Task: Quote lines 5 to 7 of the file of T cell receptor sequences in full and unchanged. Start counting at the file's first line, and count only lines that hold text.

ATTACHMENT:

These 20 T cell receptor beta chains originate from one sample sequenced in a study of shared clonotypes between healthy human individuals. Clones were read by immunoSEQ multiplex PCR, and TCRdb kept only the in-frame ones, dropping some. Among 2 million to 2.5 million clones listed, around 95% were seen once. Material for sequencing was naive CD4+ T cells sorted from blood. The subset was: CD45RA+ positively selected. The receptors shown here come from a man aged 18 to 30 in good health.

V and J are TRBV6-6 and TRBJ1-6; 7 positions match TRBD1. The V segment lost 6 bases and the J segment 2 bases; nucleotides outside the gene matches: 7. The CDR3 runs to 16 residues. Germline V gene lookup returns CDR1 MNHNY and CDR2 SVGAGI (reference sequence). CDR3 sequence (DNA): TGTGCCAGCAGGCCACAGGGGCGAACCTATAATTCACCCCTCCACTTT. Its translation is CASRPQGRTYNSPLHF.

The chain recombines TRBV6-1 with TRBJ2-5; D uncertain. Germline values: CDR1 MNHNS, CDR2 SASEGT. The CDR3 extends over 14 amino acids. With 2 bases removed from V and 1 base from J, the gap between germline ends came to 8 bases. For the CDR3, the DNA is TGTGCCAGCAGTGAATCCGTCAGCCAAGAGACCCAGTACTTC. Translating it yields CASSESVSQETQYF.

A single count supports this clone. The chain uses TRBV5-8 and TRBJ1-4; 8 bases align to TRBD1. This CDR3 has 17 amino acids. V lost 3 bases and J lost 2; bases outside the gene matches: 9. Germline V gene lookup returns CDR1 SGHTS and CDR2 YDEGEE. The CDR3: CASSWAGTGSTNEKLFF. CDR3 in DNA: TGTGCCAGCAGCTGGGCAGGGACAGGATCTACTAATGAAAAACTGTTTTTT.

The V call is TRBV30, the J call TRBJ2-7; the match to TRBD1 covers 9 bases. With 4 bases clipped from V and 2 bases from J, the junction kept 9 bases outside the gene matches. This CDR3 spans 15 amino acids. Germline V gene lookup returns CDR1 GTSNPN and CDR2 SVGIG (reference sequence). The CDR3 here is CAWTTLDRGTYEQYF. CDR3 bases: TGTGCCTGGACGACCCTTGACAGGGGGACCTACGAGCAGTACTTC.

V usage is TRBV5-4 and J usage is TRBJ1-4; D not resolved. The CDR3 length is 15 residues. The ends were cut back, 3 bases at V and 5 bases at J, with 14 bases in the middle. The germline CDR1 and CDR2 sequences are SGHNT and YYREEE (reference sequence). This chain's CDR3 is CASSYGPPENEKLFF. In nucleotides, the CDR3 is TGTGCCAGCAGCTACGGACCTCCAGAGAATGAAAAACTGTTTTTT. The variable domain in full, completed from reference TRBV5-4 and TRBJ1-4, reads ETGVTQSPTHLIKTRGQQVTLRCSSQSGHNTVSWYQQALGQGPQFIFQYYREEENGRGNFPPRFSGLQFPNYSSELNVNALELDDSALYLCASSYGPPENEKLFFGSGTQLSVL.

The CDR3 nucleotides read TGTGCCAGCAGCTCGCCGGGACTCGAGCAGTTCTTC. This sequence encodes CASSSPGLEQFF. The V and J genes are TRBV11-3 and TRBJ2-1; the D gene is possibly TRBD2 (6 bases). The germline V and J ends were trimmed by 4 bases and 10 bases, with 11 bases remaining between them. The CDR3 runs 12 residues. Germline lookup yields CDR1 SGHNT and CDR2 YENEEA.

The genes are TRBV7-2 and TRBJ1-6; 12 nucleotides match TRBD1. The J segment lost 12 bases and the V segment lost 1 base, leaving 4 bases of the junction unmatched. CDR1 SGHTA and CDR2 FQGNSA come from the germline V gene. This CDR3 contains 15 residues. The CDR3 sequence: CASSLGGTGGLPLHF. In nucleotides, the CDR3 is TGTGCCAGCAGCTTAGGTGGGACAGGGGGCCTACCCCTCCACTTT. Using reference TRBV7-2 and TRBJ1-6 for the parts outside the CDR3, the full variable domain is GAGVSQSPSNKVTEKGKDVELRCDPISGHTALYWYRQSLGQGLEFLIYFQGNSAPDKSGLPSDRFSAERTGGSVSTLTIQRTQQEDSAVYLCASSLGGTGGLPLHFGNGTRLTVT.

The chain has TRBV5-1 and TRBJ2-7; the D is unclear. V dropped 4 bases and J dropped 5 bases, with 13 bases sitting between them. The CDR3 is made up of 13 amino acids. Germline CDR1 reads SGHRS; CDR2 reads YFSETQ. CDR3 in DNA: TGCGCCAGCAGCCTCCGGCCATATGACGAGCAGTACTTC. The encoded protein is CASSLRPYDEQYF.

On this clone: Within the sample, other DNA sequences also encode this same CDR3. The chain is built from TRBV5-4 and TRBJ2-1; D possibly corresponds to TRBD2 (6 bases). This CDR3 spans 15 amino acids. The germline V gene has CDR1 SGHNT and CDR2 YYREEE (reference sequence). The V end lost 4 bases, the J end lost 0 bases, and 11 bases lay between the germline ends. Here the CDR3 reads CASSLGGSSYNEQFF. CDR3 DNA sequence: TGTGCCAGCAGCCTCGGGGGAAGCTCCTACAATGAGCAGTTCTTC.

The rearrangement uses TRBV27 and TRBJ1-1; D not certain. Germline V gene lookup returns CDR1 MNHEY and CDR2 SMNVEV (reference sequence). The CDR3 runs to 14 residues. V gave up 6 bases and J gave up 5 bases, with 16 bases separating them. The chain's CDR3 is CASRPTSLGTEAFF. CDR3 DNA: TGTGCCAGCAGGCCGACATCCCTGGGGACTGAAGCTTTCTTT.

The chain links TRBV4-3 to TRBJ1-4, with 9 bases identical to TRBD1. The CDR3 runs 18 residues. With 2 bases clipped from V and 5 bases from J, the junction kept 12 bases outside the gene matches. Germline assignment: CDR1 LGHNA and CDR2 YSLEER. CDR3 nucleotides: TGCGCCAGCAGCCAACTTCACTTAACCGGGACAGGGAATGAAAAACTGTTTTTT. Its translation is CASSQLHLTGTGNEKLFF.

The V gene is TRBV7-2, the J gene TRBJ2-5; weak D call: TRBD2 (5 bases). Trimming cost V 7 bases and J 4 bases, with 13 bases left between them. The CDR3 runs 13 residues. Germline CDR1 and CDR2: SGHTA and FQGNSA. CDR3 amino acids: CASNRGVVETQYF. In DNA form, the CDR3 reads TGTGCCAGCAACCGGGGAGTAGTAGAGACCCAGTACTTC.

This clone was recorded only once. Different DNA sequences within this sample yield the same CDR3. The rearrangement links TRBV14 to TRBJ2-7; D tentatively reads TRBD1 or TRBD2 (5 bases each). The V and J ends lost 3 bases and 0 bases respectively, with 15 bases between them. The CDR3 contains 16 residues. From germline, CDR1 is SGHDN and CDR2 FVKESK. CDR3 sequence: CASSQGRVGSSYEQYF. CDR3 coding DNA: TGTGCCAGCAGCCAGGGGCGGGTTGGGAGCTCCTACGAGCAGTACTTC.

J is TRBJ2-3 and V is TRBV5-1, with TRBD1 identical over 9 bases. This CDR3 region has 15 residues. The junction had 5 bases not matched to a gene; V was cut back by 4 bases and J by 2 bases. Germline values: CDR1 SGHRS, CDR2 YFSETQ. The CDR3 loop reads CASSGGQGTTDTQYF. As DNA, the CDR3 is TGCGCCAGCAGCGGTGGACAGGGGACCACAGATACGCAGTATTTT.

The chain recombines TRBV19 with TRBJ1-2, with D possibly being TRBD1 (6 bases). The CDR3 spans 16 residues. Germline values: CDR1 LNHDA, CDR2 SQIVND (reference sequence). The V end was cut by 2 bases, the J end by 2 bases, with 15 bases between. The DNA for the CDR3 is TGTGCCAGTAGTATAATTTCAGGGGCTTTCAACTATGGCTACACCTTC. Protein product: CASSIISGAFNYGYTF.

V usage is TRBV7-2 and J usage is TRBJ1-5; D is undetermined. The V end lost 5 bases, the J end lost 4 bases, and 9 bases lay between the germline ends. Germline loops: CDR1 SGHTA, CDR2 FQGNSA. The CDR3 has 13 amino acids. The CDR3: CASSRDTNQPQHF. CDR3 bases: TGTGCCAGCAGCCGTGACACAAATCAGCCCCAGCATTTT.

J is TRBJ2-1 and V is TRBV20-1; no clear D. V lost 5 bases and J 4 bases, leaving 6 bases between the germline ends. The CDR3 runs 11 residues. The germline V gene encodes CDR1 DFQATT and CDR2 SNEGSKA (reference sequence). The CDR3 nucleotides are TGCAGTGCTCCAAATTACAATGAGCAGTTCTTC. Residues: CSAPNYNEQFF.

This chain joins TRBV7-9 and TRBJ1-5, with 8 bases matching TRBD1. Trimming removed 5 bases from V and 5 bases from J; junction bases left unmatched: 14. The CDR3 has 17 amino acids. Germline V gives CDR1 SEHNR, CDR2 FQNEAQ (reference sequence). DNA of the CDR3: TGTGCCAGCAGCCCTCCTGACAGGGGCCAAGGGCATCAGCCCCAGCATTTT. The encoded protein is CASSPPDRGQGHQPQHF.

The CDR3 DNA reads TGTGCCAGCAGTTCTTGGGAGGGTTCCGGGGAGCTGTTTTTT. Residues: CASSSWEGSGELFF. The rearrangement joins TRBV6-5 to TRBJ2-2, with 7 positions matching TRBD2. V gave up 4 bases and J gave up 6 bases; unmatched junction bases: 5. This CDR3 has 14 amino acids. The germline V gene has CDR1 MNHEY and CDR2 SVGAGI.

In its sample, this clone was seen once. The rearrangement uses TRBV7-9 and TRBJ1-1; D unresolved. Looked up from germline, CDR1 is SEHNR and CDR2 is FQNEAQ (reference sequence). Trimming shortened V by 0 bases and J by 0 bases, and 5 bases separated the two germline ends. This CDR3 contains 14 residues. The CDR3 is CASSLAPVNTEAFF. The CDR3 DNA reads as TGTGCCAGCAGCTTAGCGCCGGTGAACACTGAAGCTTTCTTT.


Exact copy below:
The V call is TRBV30, the J call TRBJ2-7; the match to TRBD1 covers 9 bases. With 4 bases clipped from V and 2 bases from J, the junction kept 9 bases outside the gene matches. This CDR3 spans 15 amino acids. Germline V gene lookup returns CDR1 GTSNPN and CDR2 SVGIG (reference sequence). The CDR3 here is CAWTTLDRGTYEQYF. CDR3 bases: TGTGCCTGGACGACCCTTGACAGGGGGACCTACGAGCAGTACTTC.

V usage is TRBV5-4 and J usage is TRBJ1-4; D not resolved. The CDR3 length is 15 residues. The ends were cut back, 3 bases at V and 5 bases at J, with 14 bases in the middle. The germline CDR1 and CDR2 sequences are SGHNT and YYREEE (reference sequence). This chain's CDR3 is CASSYGPPENEKLFF. In nucleotides, the CDR3 is TGTGCCAGCAGCTACGGACCTCCAGAGAATGAAAAACTGTTTTTT. The variable domain in full, completed from reference TRBV5-4 and TRBJ1-4, reads ETGVTQSPTHLIKTRGQQVTLRCSSQSGHNTVSWYQQALGQGPQFIFQYYREEENGRGNFPPRFSGLQFPNYSSELNVNALELDDSALYLCASSYGPPENEKLFFGSGTQLSVL.

The CDR3 nucleotides read TGTGCCAGCAGCTCGCCGGGACTCGAGCAGTTCTTC. This sequence encodes CASSSPGLEQFF. The V and J genes are TRBV11-3 and TRBJ2-1; the D gene is possibly TRBD2 (6 bases). The germline V and J ends were trimmed by 4 bases and 10 bases, with 11 bases remaining between them. The CDR3 runs 12 residues. Germline lookup yields CDR1 SGHNT and CDR2 YENEEA.